Million Media

See Things Differently

Where have all the music start-ups gone?

After 9 years licensing music, I finally left The Orchard last week. During 9 years at Sony and 4 with The Orchard I have met a multitude of start-up companies, including OD2, Napster, MySpace, iTunes,, Limewire, Amazon and eMusic. I have, at some point, met them at either the early licensing stages or after they started trading. But, for every major service you’ve heard of, I also met a dozen new services. Technology covering P2P, super distribution, CD’s, loyalty cards, playlists, streaming, dual delivery, mobile, social networks and direct-to-fan. But, during my last months at The Orchard it was apparent the drop in new ideas, innovations or inventions being presented (with the exception of Mflow)

And last week, at an industry seminar, a very well connected music technology lawyer confirmed it – he reckoned he has not seen a new model this year!

So, where did they go?

We discussed it, and concluded, if you were a talented computer programmer, why the hell would you enter music?

If you invented the next Napster, or MySpace what would you have to look forward to?

Well, first you might get sued. Or if you avoided that, you need to get a license. So next, visit a multitude of different labels and publishers. If you manage to see them you better have a shit load of cash to pay for the rights. And once you get a license, prepare to pay over most of your revenues to the rights owners. In fact, with one or two exceptions (e.g. I can’t think of many true start-ups who have been successful.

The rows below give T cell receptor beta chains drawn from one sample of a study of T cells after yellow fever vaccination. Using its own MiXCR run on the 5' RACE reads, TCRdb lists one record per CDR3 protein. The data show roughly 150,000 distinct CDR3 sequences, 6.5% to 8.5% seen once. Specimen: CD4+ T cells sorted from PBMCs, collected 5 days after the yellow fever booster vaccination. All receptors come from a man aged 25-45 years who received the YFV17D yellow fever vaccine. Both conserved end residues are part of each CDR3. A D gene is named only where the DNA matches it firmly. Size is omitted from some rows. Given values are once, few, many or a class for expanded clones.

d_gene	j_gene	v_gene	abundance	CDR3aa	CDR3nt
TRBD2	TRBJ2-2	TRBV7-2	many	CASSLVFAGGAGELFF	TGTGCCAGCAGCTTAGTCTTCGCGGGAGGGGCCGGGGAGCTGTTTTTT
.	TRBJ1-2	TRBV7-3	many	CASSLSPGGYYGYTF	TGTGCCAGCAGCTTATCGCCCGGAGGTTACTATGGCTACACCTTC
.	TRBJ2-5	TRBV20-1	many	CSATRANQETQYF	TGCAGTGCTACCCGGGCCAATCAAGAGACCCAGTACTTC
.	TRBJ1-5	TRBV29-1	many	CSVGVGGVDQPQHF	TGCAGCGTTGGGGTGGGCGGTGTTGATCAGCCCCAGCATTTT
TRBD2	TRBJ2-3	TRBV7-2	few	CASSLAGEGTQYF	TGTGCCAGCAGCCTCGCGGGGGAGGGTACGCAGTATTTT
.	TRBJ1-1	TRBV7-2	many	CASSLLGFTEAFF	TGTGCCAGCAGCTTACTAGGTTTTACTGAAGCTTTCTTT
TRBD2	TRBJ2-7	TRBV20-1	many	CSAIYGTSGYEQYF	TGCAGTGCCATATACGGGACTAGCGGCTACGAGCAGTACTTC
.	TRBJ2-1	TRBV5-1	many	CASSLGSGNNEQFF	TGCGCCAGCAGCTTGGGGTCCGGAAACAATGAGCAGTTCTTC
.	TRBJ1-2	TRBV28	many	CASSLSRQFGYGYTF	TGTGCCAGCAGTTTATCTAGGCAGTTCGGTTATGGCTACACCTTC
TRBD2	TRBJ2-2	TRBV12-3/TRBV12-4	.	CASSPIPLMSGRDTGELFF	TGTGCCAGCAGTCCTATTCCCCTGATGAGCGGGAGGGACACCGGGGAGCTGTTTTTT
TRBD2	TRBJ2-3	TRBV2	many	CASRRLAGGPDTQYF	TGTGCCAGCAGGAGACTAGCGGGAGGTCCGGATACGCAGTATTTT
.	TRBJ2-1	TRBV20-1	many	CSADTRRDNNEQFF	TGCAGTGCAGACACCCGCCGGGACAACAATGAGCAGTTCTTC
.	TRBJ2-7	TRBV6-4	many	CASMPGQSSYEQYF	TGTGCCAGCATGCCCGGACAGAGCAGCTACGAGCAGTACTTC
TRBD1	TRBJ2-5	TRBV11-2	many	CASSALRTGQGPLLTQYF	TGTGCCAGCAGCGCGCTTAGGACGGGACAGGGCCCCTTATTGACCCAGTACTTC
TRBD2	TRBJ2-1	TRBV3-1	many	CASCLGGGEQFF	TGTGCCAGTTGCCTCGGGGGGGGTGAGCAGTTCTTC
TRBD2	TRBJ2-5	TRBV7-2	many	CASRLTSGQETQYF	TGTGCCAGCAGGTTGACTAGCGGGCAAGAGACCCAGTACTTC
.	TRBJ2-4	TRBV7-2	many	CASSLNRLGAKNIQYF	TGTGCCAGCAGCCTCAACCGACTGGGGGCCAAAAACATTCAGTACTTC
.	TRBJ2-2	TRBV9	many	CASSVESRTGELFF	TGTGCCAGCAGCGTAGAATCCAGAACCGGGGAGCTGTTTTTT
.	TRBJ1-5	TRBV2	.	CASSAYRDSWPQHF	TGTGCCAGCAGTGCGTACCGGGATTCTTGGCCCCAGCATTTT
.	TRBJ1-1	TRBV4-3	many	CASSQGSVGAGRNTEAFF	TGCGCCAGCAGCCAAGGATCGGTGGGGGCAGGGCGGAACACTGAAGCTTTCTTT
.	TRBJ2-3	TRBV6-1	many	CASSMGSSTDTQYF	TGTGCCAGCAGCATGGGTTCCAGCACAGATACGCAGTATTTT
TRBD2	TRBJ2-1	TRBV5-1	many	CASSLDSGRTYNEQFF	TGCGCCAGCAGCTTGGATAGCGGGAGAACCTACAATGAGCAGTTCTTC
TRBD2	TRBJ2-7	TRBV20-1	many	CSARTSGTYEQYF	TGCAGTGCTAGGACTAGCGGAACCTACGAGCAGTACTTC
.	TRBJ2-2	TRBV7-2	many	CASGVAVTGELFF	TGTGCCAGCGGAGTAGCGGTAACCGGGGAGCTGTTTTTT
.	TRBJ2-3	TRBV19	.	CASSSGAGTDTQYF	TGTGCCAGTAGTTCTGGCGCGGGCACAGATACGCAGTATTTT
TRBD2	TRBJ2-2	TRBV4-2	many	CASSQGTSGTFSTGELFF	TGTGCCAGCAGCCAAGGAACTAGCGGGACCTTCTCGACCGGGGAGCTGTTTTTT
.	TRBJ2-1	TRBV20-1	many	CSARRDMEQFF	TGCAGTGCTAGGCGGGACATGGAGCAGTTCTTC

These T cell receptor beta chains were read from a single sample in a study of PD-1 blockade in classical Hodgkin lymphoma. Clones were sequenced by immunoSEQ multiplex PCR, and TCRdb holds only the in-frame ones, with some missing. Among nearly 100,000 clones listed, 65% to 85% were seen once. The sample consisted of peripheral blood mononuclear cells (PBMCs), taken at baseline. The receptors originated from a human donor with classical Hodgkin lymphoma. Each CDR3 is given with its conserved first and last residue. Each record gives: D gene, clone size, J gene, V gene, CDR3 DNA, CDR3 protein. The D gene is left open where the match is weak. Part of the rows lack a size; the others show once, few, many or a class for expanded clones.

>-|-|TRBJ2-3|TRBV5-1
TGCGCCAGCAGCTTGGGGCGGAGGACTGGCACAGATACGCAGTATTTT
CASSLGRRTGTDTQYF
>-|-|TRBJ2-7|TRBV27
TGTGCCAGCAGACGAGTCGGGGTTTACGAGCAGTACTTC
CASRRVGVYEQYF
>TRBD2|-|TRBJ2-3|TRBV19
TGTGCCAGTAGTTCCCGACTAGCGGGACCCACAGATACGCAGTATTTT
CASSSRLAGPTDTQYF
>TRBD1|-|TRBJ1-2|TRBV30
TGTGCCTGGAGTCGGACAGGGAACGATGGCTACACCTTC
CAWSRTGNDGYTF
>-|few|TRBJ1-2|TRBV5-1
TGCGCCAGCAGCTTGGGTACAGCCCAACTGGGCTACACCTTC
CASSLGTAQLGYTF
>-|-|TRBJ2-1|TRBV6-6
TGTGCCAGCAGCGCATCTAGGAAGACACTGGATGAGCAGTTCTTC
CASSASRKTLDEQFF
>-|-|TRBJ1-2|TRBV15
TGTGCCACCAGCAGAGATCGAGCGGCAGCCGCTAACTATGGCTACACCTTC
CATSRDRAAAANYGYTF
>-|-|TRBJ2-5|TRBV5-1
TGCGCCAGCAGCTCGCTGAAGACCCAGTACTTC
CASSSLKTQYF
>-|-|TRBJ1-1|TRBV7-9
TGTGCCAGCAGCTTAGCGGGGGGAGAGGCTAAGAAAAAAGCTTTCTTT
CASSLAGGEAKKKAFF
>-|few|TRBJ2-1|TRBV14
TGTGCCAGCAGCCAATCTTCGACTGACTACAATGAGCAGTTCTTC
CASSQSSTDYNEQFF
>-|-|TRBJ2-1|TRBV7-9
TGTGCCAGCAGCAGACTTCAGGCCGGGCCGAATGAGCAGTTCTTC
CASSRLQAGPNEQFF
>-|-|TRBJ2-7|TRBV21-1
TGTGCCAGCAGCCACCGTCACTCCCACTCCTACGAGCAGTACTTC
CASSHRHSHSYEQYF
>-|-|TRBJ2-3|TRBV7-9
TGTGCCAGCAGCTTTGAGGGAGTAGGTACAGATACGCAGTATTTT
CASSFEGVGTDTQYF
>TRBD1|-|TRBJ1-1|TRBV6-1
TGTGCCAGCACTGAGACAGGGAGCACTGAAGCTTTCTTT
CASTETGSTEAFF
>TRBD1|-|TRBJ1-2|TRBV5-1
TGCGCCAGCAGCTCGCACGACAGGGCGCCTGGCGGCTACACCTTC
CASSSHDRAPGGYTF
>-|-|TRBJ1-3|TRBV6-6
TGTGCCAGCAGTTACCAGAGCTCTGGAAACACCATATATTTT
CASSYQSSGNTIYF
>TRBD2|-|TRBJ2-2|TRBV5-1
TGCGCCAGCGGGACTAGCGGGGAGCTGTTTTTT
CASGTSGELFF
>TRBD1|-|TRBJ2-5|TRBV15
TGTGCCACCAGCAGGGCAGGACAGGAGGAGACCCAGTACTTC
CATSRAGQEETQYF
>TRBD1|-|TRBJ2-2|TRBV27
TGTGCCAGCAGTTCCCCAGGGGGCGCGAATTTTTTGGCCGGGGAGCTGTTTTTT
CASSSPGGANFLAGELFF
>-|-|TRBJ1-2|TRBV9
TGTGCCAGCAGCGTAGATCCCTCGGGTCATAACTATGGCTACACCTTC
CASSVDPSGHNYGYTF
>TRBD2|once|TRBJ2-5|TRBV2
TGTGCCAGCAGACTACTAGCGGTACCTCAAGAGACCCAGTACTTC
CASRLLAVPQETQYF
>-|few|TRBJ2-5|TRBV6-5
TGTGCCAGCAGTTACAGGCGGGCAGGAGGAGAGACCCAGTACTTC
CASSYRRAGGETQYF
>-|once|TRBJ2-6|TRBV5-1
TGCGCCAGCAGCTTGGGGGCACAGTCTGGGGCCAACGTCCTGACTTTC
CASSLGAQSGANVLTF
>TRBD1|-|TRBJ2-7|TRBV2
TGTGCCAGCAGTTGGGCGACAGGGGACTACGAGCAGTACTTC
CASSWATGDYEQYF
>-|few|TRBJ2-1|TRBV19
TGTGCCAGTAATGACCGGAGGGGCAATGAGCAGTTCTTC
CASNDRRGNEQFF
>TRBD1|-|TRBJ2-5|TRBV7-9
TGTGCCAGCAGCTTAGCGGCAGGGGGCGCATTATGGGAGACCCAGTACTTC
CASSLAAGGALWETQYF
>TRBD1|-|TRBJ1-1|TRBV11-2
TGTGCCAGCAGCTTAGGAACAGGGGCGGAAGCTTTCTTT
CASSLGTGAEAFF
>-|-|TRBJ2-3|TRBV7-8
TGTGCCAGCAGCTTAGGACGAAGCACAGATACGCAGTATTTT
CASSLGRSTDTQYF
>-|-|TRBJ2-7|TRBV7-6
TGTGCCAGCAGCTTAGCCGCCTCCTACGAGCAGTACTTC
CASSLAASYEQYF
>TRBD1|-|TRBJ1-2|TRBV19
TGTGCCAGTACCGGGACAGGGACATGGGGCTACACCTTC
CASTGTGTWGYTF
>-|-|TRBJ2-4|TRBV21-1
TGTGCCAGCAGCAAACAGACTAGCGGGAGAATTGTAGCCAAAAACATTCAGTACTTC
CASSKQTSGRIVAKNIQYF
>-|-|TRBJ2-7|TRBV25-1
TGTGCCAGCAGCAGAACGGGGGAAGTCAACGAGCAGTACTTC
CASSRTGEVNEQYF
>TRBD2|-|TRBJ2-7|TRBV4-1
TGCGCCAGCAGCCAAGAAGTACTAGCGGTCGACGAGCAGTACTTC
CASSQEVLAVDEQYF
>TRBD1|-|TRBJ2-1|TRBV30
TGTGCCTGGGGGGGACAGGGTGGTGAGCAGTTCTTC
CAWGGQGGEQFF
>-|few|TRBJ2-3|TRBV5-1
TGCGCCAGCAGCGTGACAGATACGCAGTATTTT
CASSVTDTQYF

Datz – closed. Playlouder – hasn’t launched. Rococco – closed. Rhapsody – hasn’t launched in Europe. MusicMakesFriends – closed. Wippet – closed. Sonific – closed. Plus dozens that never even made the launch phase.


Spotify? Got licensed because their founder, already a self-made man, had the deep pockets and tenacity to get a license.

Pandora – didn’t even launch in Europe.

I’m not attacking anyone here. Just pointing out that the result of demanding the highest rates possible, together with advances, per stream minima and suing every breach of copyright has had, perhaps inevitably, negative long term consequences.


About Neil

Neil Cartwright founded Million Media in 2006 with the aim to help people understand digital marketing and use it to their advantage. The vision hasn't changed but the technology has.

2 comments on “Where have all the music start-ups gone?

  1. Guy
    October 8, 2009

    It’s interesting to see so many start-ups coming and going I agree, but I don’t agree that there are none that have done well.

  2. Gunnar Ostergren
    October 9, 2009

    As the co-founder and CTO of Sonific I have to admit, your absolutely right. Upfront cash, large chunk of equity, per stream fees, usage restrictions, etc combined with the risk of still getting slammed with a lawsuit makes this a wasteland. Most investors will not touch anything music related. It’s simply much easier and safer for all participants to use their talent and financial resources in other areas. Still, I think there are ways to create new services/products. But you need a very strong and patient backer or a team that can run on fumes for a long time. Hard to find in times like these.

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This entry was posted on October 6, 2009 by in marketing.
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